individuals gardening from chairs

Horticulture Therapy

What is Horticulture Therapy?
Horticulture therapy is a process of bringing people and plants together for therapeutic benefits. It is an active therapy mode, just as art and music therapies are, and horticulture is used to treat a myriad of illnesses—from emotional, cognitive or developmental illnesses to coping with physical disabilities. The most hopeful aspect of horticultural therapy is it's versatility—anyone can benefit from it, regardless of age, illness or ability. It is customized to the individual, including the level of difficulty, just as any other therapy is.

Horticulture therapy restores well being, comforts grieving, provides a constructive release for anger and frustration, and relieves depression. Horticulture therapy can also help one reinvent oneself following a sensory or mobility loss.

Horticulture therapy requires the expertise, guidance, and supervision of a certified horticultural therapist. He or she will set specific goals for an individual patient toward a specific desired outcome(s).

How has Horticultural Therapy Been Used?
Horticultural therapy has been a very effective modality tool in acute care settings, rehabilitation hospitals, psychiatric hospitals, in healing gardens for children, nursing home gardens, Alzheimer's treatment gardens, hospice gardens, and enabling gardens for people with physical or sensory disabilities.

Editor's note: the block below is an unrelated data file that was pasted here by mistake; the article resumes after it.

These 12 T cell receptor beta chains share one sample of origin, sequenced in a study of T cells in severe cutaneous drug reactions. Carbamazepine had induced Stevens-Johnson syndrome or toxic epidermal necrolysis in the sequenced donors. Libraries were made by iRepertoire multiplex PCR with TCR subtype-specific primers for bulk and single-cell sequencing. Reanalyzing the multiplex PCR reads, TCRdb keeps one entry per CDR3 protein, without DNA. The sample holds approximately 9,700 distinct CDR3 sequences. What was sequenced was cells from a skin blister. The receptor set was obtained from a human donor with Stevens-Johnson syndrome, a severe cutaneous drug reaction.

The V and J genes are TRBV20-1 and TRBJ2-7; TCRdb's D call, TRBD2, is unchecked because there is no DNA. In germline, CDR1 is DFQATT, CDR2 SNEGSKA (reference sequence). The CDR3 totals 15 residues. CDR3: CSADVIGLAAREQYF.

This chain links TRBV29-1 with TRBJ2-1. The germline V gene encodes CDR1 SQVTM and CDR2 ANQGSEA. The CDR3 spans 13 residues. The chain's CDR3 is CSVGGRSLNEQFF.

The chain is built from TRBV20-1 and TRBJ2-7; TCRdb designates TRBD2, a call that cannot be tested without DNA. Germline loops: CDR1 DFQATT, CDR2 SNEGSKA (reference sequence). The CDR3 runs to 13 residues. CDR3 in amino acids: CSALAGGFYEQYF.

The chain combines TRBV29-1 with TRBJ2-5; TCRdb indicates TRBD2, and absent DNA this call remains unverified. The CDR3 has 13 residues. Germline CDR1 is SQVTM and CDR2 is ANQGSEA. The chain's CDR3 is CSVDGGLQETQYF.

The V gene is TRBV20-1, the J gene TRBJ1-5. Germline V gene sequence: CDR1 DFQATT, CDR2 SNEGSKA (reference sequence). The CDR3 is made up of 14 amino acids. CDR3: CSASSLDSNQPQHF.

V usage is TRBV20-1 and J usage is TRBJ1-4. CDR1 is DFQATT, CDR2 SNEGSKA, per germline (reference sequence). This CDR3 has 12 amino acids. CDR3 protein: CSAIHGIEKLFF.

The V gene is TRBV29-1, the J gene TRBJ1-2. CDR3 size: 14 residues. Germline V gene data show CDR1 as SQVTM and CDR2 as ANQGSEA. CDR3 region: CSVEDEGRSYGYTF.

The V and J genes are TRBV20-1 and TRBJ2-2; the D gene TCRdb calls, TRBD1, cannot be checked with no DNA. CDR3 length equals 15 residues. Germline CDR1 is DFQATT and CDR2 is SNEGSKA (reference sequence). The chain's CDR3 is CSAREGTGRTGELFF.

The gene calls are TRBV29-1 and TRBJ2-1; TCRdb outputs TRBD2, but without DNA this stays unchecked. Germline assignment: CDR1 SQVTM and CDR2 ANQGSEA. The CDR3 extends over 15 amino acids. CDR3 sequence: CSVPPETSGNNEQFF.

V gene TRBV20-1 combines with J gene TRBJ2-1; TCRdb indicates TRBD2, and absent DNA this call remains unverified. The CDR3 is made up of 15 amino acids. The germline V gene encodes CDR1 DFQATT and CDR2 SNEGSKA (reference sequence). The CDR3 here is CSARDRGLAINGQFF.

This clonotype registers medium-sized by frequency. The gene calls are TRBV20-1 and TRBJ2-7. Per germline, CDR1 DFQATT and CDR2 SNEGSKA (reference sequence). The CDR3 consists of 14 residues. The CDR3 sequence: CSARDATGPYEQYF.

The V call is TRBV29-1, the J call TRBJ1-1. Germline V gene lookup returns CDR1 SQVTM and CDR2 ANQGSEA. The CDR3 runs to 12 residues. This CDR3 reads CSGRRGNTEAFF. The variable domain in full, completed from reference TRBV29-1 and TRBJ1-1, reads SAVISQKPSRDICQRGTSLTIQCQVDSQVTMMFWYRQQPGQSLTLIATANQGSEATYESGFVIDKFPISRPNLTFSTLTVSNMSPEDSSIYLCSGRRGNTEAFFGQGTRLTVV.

If you would like to learn more about horticulture therapy, contact your local rehabilitation hospital or the American Horticulture Therapy Society 610-992-0020.

In the Chicagoland area, we're fortunate to have the horticulture therapy resources of the Chicago Botanic Garden in nearby Glencoe, Illinois (including certified classes for practitioners). Click here to visit the CBG website or call: (847) 835-8277; TDD: (847) 835-0790. 


Suggested Reading

This link will take you to a listing of many wonderful books on horticulture therapy, including, accessible and barrier free gardening, outdoor spaces for people with dementia, alzheimer's or strokes, prison horticulture, garden projects for the classroom, gardening for anxiety or with children with autism spectrum disorders, and gardening for victims of abuse.